Odyssey Traveller visits Cradle Mountain as part of our new guided tour devoted to the history and wildlife of Tasmania. Beginning in Hobart, a historic city built into the foothills of kunanyi/Mount Wellington, our tour starts by exploring southern Tasmania with a day trip to the convict settlement of Port Arthur. The following day, we make a day tour of Maria Island, on the way up the east coast to Coles Bay and the stunning Freycinet Peninsula, home to the dramatic coastlines of Wineglass Bay.
Following our visit to Wineglass Bay, we leave the rugged coastline of Tasmania‘s east coast, and head inland to Tasmania‘s second city, Launceston, before our adventure continues on through the mountain wilderness of Tasmania‘s west coast. Finally we head inland, ending our trip in Hobart with a day tour of Bruny Island.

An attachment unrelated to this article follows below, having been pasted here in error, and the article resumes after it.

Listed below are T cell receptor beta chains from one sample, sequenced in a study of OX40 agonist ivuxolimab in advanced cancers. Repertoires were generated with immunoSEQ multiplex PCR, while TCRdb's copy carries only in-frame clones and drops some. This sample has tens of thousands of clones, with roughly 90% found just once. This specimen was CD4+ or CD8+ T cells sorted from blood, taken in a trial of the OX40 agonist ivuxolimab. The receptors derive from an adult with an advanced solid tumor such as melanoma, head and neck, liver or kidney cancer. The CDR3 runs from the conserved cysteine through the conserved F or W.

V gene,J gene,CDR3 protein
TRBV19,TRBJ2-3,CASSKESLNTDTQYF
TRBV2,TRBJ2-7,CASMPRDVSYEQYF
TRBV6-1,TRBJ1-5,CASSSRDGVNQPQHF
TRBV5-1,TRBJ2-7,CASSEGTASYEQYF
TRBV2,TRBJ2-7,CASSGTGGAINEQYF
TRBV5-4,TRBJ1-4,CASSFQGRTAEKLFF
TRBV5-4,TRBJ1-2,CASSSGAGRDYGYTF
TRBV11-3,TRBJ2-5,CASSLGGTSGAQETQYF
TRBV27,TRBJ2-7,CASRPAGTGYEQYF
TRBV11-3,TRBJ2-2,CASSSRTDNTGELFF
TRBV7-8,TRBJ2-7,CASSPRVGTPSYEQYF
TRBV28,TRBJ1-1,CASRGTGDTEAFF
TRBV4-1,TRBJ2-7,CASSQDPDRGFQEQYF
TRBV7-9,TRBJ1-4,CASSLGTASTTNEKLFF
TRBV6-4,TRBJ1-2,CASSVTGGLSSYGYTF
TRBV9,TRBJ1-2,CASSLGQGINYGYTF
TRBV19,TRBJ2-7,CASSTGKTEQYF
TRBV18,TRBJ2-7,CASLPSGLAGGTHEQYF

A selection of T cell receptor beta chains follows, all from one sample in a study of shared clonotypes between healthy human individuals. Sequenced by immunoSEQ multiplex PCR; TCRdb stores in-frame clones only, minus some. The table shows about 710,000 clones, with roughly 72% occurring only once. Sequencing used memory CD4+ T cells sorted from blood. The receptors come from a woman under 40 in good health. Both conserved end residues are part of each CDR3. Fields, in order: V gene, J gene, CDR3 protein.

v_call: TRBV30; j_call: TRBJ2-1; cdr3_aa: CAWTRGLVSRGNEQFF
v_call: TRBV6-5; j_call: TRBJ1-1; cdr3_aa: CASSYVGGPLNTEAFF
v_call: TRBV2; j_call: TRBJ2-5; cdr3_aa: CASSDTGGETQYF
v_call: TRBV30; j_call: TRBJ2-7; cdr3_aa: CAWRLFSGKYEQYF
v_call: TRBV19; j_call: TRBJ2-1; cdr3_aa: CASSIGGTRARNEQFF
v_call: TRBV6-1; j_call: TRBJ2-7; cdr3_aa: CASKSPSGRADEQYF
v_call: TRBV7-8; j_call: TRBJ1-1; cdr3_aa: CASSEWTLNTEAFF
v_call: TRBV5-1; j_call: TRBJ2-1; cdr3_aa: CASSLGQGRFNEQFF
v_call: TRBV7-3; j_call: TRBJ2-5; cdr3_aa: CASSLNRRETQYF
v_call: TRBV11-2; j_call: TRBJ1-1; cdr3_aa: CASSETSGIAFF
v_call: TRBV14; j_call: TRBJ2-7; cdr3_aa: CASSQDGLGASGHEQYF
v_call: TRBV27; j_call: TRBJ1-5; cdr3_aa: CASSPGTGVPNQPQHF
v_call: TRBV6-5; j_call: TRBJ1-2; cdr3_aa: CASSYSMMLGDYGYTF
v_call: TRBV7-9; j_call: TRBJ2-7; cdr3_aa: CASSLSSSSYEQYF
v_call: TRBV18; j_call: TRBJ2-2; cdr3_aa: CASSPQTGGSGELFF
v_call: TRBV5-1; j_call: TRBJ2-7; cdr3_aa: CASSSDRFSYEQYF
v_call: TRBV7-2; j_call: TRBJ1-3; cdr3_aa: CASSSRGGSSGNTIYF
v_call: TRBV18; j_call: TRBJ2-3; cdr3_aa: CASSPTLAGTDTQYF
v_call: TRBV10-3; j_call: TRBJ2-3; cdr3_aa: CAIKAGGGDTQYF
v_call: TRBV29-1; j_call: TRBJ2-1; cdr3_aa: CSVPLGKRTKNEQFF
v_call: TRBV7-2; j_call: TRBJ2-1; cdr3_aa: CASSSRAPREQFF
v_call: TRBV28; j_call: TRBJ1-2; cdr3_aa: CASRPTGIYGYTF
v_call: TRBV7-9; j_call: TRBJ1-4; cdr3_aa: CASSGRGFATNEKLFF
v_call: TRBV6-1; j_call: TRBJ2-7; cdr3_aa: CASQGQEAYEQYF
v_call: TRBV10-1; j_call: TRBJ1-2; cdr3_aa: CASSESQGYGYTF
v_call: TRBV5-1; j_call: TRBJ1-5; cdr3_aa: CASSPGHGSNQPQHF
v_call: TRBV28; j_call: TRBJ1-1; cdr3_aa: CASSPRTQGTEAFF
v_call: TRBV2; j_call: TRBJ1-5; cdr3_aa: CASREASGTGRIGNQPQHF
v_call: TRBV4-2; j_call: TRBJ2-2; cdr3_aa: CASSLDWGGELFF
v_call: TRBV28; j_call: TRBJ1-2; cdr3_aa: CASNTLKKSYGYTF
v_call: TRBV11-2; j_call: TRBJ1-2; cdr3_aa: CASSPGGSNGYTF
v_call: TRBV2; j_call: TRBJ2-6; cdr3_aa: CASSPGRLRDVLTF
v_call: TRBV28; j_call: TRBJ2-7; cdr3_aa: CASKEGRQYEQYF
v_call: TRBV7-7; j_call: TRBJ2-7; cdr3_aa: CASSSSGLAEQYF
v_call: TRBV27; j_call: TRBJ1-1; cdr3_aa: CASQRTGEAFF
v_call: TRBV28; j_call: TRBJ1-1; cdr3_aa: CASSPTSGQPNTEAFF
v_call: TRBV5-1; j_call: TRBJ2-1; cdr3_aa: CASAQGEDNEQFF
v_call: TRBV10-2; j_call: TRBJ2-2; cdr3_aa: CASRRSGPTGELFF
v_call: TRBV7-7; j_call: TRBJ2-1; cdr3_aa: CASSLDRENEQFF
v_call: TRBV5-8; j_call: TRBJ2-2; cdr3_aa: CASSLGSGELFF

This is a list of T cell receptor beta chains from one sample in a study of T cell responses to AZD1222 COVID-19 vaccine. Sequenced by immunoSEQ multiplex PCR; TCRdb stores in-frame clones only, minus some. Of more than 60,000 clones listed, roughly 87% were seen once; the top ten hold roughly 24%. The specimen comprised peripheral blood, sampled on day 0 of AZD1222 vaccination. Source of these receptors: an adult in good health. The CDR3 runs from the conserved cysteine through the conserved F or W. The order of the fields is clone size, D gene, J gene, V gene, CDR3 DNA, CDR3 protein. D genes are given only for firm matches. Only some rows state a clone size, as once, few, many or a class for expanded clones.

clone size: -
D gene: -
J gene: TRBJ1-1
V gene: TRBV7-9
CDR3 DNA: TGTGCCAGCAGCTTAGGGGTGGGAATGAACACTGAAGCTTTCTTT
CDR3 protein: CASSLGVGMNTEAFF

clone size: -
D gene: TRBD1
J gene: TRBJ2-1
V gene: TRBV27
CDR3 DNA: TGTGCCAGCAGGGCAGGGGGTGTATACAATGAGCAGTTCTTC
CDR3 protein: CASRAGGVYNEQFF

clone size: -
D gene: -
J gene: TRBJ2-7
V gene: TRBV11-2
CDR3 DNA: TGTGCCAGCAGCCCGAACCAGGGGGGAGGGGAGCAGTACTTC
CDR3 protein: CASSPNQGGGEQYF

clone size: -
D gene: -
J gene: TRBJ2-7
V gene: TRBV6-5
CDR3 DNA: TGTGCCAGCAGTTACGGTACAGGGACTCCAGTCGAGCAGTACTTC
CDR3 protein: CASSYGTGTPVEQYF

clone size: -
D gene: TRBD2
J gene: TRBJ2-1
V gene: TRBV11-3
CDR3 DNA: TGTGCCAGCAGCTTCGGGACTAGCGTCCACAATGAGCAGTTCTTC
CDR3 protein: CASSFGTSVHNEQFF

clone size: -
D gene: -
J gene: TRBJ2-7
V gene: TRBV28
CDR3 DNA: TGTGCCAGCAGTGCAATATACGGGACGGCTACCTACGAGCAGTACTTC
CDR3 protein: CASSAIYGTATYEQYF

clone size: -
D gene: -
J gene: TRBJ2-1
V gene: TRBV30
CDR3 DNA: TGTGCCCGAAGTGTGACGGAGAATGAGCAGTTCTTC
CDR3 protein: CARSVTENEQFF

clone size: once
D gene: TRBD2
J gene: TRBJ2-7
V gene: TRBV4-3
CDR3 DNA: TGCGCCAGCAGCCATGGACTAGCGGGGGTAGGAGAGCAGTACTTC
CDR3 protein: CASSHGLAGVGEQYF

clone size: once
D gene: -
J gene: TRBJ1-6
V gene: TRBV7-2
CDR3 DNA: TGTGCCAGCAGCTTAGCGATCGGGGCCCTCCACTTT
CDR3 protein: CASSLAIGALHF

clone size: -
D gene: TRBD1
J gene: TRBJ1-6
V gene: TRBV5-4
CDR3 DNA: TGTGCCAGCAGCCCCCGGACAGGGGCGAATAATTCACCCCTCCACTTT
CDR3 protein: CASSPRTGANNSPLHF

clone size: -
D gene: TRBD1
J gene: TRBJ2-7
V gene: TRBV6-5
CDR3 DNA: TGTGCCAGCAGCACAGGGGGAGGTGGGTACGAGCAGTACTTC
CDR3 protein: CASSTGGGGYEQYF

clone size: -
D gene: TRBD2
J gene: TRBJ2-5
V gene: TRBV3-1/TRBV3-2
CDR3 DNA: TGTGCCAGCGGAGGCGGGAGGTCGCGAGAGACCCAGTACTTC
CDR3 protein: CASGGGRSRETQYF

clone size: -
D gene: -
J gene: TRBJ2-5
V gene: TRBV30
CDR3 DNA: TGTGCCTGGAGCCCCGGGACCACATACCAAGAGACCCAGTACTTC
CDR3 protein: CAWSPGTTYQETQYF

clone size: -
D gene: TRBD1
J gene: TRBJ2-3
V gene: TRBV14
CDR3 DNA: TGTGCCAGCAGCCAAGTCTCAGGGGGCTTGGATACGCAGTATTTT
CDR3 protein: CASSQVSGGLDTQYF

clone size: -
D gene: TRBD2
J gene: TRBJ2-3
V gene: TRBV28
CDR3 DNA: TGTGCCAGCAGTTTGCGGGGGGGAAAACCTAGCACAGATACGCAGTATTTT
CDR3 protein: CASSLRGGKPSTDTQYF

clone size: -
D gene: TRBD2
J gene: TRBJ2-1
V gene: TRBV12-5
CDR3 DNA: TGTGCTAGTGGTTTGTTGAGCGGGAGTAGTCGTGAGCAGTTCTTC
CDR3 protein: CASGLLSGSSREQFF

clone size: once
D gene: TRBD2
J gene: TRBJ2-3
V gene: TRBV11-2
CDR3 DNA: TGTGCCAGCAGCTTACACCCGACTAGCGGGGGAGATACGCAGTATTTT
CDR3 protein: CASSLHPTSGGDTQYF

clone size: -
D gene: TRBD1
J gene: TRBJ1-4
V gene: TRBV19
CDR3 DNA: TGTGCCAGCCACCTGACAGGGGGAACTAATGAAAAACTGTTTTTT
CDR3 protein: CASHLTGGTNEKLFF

Every Odyssey guided tour is designed especially for mature and senior travellers, who want an authentic and informed experience of their holiday destination. While we take you to the major tourist attractions, our itinerary also gets off the beaten path. Our is led by an experienced tour operator, with the assistance of local guides chosen for their in-depth knowledge of our destination. Our tour price includes hotel accommodation, entrance fees, and a number of meals – breakfast, lunch, and dinner. For more information on our Tasmania tour, click here.